In this video post in the “Observations on Arbitration” series, Christian Leathley provides an Introduction to the Fair and Equitable Treatment (FET) Standard in investment arbitration. Christian discusses the circumstances in which the FET standard has been applied, and the key elements of the FET standard, as developed by tribunals in investment arbitrations.
Tag: Fair and Equitable Treatment (FET)
In this video post in the “Observations on Arbitration” series, Christian Leathley provides an Introduction to Investment Arbitration, discussing the ways in which an investment arbitration can arise, explaining what bilateral investment treaties (BITs) are and outlining the nature of the obligations owed by a state to an investor under such agreements. Continue reading
In the wake of the recent agreement of the EU-Canada Comprehensive Economic and Trade Agreement (EU-Canada CETA) and after just over a year of negotiations, the EU and Singapore have released their free trade Agreement (EUSFTA) to the public. (See our recent blog post on CETA here). According to a statement released by the European Commission, the EUSFTA aims to ensure a high level of investment protection, whilst preserving the EU and Singapore’s right to regulate. It will replace the 12 existing Bilateral Investment Agreements (BITs) between Singapore and European Member States. The text of the EUSFTA can be found here.
Whilst the conclusion of this agreement is highly significant, the reference to the European Court of Justice to which it has given rise could perhaps be even more so. Please see our recent blog post here, explaining the European Commission’s request for an ECJ Opinion on the EU’s competence to enter into EUSFTA.
On 9 October 2014, a tribunal of H.E. Judge Gilbert Guillaume (President), Professor Kaufmann-Kohler and Dr. Ahmed Sadek El-Kosheri rendered a final Award on the case Venezuela Holdings and others v. the Bolivarian Republic of Venezuela, ICSID Case NO. ARB/07/27.
Five subsidiaries of Mobil Corporation (the “Claimants”) initiated the arbitration in 2007 claiming compensation for Venezuela’s alleged breaches of the Netherlands-Venezuela BIT in relation to a series of state actions which affected the Claimants’ investments in the Cerro Negro Project in the Orinoco Belt and the La Ceiba Project adjacent to Lake Maracaibo.
After 7 years of proceedings the Tribunal ordered Venezuela to pay to the Claimants: (i) US$9,042,482 in compensation for the production and export curtailments imposed on the Cerro Negro Project; (ii) US$1,411.7 million in compensation for the expropriation of their investments in the Cerro Negro Project; and (iii) US$179.3 million in compensation for the expropriation of their investments in the La Ceiba Project. The compensation amount is much closer to the valuations put forward by Venezuela in the arbitration, than the US$ 16.6 billion requested by the Claimants.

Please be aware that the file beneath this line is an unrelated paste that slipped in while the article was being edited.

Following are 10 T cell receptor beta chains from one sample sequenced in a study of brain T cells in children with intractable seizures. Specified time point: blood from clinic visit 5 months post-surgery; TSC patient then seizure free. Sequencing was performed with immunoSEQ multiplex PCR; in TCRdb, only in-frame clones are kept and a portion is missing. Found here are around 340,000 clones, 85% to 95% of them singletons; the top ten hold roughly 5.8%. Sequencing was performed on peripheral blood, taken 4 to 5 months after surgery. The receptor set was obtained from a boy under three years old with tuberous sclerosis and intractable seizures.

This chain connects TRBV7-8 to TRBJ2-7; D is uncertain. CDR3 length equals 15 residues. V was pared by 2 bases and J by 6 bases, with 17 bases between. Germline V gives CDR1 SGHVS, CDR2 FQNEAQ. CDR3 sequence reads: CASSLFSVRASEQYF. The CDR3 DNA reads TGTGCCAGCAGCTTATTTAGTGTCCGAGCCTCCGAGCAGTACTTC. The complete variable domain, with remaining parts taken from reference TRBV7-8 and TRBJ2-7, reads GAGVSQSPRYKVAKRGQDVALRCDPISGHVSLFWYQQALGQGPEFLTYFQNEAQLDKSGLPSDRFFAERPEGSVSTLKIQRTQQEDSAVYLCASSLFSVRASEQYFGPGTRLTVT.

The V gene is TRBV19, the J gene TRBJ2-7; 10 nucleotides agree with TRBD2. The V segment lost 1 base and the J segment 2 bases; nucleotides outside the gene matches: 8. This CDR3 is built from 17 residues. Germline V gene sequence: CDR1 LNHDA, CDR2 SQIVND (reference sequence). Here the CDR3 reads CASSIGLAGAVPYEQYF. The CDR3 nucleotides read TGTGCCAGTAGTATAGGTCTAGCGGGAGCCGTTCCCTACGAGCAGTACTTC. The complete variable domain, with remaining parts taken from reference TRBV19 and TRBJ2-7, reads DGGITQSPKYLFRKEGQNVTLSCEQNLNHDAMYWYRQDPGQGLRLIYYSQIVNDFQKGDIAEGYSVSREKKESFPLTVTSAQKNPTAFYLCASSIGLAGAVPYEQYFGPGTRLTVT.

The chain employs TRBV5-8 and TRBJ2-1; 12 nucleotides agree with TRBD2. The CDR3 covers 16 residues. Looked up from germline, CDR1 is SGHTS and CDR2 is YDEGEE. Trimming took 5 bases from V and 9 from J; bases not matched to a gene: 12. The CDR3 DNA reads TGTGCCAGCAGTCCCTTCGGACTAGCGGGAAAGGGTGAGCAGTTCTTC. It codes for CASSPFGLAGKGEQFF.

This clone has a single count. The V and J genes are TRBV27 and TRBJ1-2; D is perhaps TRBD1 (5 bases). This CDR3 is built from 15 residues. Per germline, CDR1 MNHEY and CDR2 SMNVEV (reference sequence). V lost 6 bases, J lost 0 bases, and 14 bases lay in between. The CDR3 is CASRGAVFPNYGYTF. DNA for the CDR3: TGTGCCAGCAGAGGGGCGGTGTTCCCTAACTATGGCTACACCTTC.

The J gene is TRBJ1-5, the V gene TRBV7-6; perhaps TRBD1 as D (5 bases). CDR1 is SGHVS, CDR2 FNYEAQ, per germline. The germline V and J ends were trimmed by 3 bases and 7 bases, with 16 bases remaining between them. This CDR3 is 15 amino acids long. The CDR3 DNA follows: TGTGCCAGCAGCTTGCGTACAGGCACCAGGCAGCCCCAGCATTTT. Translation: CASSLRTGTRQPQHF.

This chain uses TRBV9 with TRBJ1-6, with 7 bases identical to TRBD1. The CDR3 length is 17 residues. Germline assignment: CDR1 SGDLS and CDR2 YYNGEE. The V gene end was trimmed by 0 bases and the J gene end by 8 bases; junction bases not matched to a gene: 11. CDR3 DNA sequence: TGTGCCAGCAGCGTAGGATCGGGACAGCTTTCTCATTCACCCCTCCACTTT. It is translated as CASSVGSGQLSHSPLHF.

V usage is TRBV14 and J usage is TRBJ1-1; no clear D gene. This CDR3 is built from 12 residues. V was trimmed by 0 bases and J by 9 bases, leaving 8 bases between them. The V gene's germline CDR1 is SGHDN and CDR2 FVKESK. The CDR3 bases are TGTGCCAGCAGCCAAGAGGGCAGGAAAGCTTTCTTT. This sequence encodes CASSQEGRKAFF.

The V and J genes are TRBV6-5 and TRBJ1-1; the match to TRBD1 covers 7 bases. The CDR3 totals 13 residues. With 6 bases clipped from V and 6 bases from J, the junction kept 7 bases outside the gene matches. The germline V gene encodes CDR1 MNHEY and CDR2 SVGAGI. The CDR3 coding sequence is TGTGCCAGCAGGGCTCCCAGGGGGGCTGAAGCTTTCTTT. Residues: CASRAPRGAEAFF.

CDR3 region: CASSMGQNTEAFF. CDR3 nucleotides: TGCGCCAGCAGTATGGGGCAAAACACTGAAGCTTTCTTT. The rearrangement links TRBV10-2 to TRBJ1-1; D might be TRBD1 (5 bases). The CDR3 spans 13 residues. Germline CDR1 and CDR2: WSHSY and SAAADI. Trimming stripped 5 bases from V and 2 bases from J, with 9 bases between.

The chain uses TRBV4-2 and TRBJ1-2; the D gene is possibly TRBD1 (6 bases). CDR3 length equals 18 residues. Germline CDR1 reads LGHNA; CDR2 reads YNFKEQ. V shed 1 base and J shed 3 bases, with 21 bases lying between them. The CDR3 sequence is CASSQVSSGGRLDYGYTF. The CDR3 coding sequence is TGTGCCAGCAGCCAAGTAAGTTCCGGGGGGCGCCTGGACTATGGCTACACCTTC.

Of particular note in the Award is the Tribunal’s finding that Venezuela’s expropriation of Claimants’ assets was lawful. Even when no compensation was paid, the Tribunal concluded that: the expropriation was conducted in accordance with due process; it was not carried out contrary to undertakings given to the Claimants; and the Claimants did not establish that the offers made by Venezuela were incompatible with the “just” compensation requirement of Article 6(c) of the BIT.
This approach contrasts with the decision of the majority of the tribunal hearing a similar claim against Venezuela brought by ConocoPhillips (ConocoPhillips Petrozuata B.V., ConocoPhillips Hamaca B.V. and ConocoPhillips Gulf of Paria B.V. v. Bolivarian Republic of Venezuela, ICSID Case No. ARB/07/30). In that case, the majority found that the expropriation was unlawful because Venezuela did not approach negotiations with ConocoPhillips in good faith and it only offered book-value, rather than fair market value compensation for the assets (Decision on Jurisdiction and Merits dated 3 September 2013).
There are a number of open questions about the level of compensation payable following an illegal expropriation as compared to a legal expropriation. In this case the Claimants submitted that the expropriation was unlawful and that, as a consequence, Venezuela was under the obligation to make full reparation for the damages caused, in conformity with international law. By contrast, Venezuela contended that even if the expropriation were deemed to be unlawful the indemnity to be paid to the Claimants must represent the market value of the investment at the date of the expropriation. The Tribunal decided that since it had found that the expropriation was lawful it did not need to consider the standard for compensation in case of unlawful expropriation or whether it would differ from the standard for compensation to be paid in case of lawful expropriation. It held that the compensation must be calculated in conformity with the requirements of the BIT which required “just compensation” and that “just compensation” should represent the market value of the investments affected immediately before the measures were taken. Therefore, it employed the date of the expropriation of Claimants’ assets (June 2007) as the valuation date, which had considerable significance in the amount of compensation since the market price of oil increased in the years that followed the expropriations.
The Tribunal also grappled with the parties’ respective cases on whether a risk of confiscation is part of the country risk that is taken into account in determining the discount rate for the purposes of valuing the assets using the Discounted Cash Flow Method. The Tribunal concluded that a confiscation risk remains part of the country risk and must be taken into account in the determination of the discount rate.
To avoid double-recovery, the Tribunal held that the amount already received by the Claimants under a parallel ICC Award should be discounted to the total compensation payable to the Claimants.
On Friday 26 September, after five years of negotiations, the EU and Canada agreed in principle to a text for the Comprehensive Economic Trade Agreement (CETA). It is certainly comprehensive, running to 1,500 pages. It is the first such agreement signed by the EU as part of its policy (since the Lisbon Treaty) of assuming competence for trade and investment from the individual Member States. Its contents have therefore been keenly anticipated as an indication of the tone of future agreements, particularly as regards investment protection and investor-state dispute resolution (ISDS) contained in Chapter X.
CETA’s provisions are comprehensive as regards both of these areas, but with significant caveats, largely mirroring the drafts that have so far been made public in the EU-US forthcoming agreement in the Transatlantic Trade and Investment Partnership (TTIP) (see our earlier post on the TTIP consultation here).